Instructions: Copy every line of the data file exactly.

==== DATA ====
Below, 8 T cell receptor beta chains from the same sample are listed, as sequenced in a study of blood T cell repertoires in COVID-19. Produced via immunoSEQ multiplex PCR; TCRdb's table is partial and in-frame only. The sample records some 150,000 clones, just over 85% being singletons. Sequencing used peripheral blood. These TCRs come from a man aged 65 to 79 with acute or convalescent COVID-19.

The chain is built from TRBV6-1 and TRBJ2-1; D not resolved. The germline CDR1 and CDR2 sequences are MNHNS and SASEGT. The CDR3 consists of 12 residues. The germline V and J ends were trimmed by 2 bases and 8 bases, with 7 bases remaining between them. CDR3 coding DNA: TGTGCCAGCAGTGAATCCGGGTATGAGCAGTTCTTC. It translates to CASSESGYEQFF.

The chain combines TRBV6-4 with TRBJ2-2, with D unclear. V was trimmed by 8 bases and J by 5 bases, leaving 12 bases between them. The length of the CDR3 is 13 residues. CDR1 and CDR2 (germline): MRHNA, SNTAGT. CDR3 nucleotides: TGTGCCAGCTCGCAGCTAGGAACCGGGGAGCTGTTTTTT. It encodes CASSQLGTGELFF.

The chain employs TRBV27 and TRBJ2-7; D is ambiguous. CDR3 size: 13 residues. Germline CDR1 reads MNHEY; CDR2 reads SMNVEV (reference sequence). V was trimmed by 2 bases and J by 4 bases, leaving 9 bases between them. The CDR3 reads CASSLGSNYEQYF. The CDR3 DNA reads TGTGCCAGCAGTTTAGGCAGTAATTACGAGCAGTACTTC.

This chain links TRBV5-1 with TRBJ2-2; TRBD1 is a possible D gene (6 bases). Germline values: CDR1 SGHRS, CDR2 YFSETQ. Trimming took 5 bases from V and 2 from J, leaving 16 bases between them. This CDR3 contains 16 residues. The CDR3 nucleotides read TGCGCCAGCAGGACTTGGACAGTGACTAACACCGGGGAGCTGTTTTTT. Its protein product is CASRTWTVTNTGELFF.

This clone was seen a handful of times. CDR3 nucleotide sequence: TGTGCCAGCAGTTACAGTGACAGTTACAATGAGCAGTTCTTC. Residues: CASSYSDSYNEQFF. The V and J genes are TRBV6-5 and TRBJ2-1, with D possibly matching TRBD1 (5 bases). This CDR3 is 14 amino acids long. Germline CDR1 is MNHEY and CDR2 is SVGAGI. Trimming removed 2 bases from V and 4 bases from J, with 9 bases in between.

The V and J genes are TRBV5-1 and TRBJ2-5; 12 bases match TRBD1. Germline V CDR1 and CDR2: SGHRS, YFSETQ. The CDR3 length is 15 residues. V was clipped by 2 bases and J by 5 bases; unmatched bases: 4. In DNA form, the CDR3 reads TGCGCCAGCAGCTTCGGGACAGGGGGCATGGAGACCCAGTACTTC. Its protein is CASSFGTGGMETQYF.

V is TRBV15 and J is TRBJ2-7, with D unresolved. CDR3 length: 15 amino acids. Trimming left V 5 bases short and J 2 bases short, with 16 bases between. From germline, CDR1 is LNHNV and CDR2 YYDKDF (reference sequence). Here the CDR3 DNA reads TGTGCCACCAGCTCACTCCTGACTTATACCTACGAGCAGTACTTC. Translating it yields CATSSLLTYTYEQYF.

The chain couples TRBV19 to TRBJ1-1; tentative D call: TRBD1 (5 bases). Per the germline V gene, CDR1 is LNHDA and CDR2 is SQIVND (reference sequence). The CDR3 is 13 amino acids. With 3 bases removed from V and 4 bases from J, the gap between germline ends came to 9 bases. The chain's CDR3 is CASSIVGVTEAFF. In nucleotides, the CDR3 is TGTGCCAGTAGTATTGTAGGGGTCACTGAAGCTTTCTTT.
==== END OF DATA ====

Below, 8 T cell receptor beta chains from the same sample are listed, as sequenced in a study of blood T cell repertoires in COVID-19. Produced via immunoSEQ multiplex PCR; TCRdb's table is partial and in-frame only. The sample records some 150,000 clones, just over 85% being singletons. Sequencing used peripheral blood. These TCRs come from a man aged 65 to 79 with acute or convalescent COVID-19.

The chain is built from TRBV6-1 and TRBJ2-1; D not resolved. The germline CDR1 and CDR2 sequences are MNHNS and SASEGT. The CDR3 consists of 12 residues. The germline V and J ends were trimmed by 2 bases and 8 bases, with 7 bases remaining between them. CDR3 coding DNA: TGTGCCAGCAGTGAATCCGGGTATGAGCAGTTCTTC. It translates to CASSESGYEQFF.

The chain combines TRBV6-4 with TRBJ2-2, with D unclear. V was trimmed by 8 bases and J by 5 bases, leaving 12 bases between them. The length of the CDR3 is 13 residues. CDR1 and CDR2 (germline): MRHNA, SNTAGT. CDR3 nucleotides: TGTGCCAGCTCGCAGCTAGGAACCGGGGAGCTGTTTTTT. It encodes CASSQLGTGELFF.

The chain employs TRBV27 and TRBJ2-7; D is ambiguous. CDR3 size: 13 residues. Germline CDR1 reads MNHEY; CDR2 reads SMNVEV (reference sequence). V was trimmed by 2 bases and J by 4 bases, leaving 9 bases between them. The CDR3 reads CASSLGSNYEQYF. The CDR3 DNA reads TGTGCCAGCAGTTTAGGCAGTAATTACGAGCAGTACTTC.

This chain links TRBV5-1 with TRBJ2-2; TRBD1 is a possible D gene (6 bases). Germline values: CDR1 SGHRS, CDR2 YFSETQ. Trimming took 5 bases from V and 2 from J, leaving 16 bases between them. This CDR3 contains 16 residues. The CDR3 nucleotides read TGCGCCAGCAGGACTTGGACAGTGACTAACACCGGGGAGCTGTTTTTT. Its protein product is CASRTWTVTNTGELFF.

This clone was seen a handful of times. CDR3 nucleotide sequence: TGTGCCAGCAGTTACAGTGACAGTTACAATGAGCAGTTCTTC. Residues: CASSYSDSYNEQFF. The V and J genes are TRBV6-5 and TRBJ2-1, with D possibly matching TRBD1 (5 bases). This CDR3 is 14 amino acids long. Germline CDR1 is MNHEY and CDR2 is SVGAGI. Trimming removed 2 bases from V and 4 bases from J, with 9 bases in between.

The V and J genes are TRBV5-1 and TRBJ2-5; 12 bases match TRBD1. Germline V CDR1 and CDR2: SGHRS, YFSETQ. The CDR3 length is 15 residues. V was clipped by 2 bases and J by 5 bases; unmatched bases: 4. In DNA form, the CDR3 reads TGCGCCAGCAGCTTCGGGACAGGGGGCATGGAGACCCAGTACTTC. Its protein is CASSFGTGGMETQYF.

V is TRBV15 and J is TRBJ2-7, with D unresolved. CDR3 length: 15 amino acids. Trimming left V 5 bases short and J 2 bases short, with 16 bases between. From germline, CDR1 is LNHNV and CDR2 YYDKDF (reference sequence). Here the CDR3 DNA reads TGTGCCACCAGCTCACTCCTGACTTATACCTACGAGCAGTACTTC. Translating it yields CATSSLLTYTYEQYF.

The chain couples TRBV19 to TRBJ1-1; tentative D call: TRBD1 (5 bases). Per the germline V gene, CDR1 is LNHDA and CDR2 is SQIVND (reference sequence). The CDR3 is 13 amino acids. With 3 bases removed from V and 4 bases from J, the gap between germline ends came to 9 bases. The chain's CDR3 is CASSIVGVTEAFF. In nucleotides, the CDR3 is TGTGCCAGTAGTATTGTAGGGGTCACTGAAGCTTTCTTT.